Proposals that focus on individual genes or small gene families should be sent to other BIO programs (see web pages available through https://www.nsf.gov/dir/index.jsp?org=BIO for listing of programs and funding opportunities). Proposals with a focus on Arabidopsis functional genomics should be sent to the 2010 Project (https://www.nsf.gov/funding/pgm_summ.jsp?pims_id=5337&org=BIO). Proposals to sequence plant-associated microbes should be sent to the NSF/USDA Joint Program on Microbial Sequencing (https://www.nsf.gov/funding/pgm_summ.jsp?pims_id=5688). You are strongly encouraged to contact a Plant Genome Program Director to determine the suitability of your proposal for the PGRP prior to submission.
Simultaneous submission of proposals to this program and another federal agency (for example, the USDA National Research Initiative Competitive Grants Program) is permissible with prior written approval of the agencies involved. A proposal from the same submitter that is a duplicate of, or substantially similar to, a proposal already under consideration by NSF will be returned without review.
The goals of this program are to support basic research in plant genomics and to accelerate the acquisition and utilization of new knowledge and innovative approaches to the elucidation of fundamental biological processes in plants. The Program focuses on plants of economic importance and plant processes of potential economic value.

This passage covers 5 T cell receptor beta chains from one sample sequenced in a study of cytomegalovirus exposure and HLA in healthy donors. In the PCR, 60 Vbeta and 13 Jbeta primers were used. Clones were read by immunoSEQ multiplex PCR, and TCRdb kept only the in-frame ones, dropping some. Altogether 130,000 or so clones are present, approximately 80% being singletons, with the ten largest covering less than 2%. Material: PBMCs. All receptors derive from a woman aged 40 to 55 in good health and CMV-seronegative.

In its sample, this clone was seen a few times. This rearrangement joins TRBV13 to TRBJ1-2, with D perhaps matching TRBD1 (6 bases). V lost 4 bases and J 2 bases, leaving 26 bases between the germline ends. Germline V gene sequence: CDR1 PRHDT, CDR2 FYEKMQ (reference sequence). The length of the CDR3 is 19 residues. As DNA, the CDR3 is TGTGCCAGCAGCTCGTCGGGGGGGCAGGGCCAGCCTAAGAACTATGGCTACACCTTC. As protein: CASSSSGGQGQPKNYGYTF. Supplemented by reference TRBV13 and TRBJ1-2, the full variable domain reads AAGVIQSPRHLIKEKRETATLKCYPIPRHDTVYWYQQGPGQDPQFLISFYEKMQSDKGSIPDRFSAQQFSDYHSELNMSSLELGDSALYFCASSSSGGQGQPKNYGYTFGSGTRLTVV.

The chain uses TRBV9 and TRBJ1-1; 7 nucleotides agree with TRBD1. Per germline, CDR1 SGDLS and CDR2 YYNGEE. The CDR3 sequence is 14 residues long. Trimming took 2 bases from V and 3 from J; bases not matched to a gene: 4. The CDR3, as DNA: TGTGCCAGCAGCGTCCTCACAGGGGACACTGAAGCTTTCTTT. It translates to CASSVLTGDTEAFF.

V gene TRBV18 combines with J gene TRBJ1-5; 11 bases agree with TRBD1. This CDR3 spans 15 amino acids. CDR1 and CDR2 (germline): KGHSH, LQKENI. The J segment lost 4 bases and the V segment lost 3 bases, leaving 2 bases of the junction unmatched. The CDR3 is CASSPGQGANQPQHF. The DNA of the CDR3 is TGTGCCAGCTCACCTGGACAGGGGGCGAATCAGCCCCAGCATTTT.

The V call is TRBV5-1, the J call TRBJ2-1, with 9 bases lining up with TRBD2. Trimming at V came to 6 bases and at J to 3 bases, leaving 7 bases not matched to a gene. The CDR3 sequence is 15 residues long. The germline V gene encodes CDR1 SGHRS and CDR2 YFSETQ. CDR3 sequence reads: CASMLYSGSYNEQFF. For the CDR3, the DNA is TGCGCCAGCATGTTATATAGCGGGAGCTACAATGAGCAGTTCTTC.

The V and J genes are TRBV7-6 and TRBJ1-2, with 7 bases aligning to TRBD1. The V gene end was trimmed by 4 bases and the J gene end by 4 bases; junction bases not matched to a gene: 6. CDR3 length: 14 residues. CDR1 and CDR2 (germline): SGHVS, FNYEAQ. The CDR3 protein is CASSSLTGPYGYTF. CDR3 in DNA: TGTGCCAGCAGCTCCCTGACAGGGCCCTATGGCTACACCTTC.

In the eight years since the NPGI began, a wealth of genomic resources have been developed for plant biology. Given these resources and the advances that have been made in technology development and bioinformatics, it should now be possible to begin addressing major unanswered questions in plant biology. In addition, advances made using model systems can now be translated into plants of agronomic importance. New tools and methodologies are also needed to advance the field of plant biology as well as to tackle questions that are intractable using current approaches. This Program Solicitation has been developed taking those objectives and the NSF’s mission and strengths into consideration.
The PGRP is committed to broadening participation. NSF believes that research tools and resources developed over the past eight years should enable any institution to take part in plant genome research. New investigators, investigators that have not participated in the PGRP in the past or from small institutions, are strongly encouraged to submit a proposal. Proposals from individuals and small groups are especially encouraged. Eligible young researchers are encouraged to apply for the Faculty Early Career Development (CAREER) Program or Research Initiation Grants and Career Advancement Awards to Broaden Participation in the Biological Sciences (see below).